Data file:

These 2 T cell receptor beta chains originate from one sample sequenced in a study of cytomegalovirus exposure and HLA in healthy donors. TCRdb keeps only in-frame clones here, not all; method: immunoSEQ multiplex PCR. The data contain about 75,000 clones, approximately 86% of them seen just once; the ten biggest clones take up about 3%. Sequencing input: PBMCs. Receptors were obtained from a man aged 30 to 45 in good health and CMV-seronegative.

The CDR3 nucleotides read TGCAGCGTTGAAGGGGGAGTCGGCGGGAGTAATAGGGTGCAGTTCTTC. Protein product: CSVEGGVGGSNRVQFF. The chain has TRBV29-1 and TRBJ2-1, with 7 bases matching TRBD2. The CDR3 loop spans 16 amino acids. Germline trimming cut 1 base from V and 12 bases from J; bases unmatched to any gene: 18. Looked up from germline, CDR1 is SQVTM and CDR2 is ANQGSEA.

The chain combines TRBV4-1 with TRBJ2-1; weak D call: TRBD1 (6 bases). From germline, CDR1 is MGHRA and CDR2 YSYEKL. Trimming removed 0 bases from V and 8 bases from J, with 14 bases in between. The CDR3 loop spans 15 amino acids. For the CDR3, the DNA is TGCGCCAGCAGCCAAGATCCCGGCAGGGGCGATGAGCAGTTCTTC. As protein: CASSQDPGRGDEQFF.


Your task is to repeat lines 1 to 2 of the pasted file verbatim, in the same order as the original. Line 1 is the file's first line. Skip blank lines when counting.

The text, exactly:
These 2 T cell receptor beta chains originate from one sample sequenced in a study of cytomegalovirus exposure and HLA in healthy donors. TCRdb keeps only in-frame clones here, not all; method: immunoSEQ multiplex PCR. The data contain about 75,000 clones, approximately 86% of them seen just once; the ten biggest clones take up about 3%. Sequencing input: PBMCs. Receptors were obtained from a man aged 30 to 45 in good health and CMV-seronegative.

The CDR3 nucleotides read TGCAGCGTTGAAGGGGGAGTCGGCGGGAGTAATAGGGTGCAGTTCTTC. Protein product: CSVEGGVGGSNRVQFF. The chain has TRBV29-1 and TRBJ2-1, with 7 bases matching TRBD2. The CDR3 loop spans 16 amino acids. Germline trimming cut 1 base from V and 12 bases from J; bases unmatched to any gene: 18. Looked up from germline, CDR1 is SQVTM and CDR2 is ANQGSEA.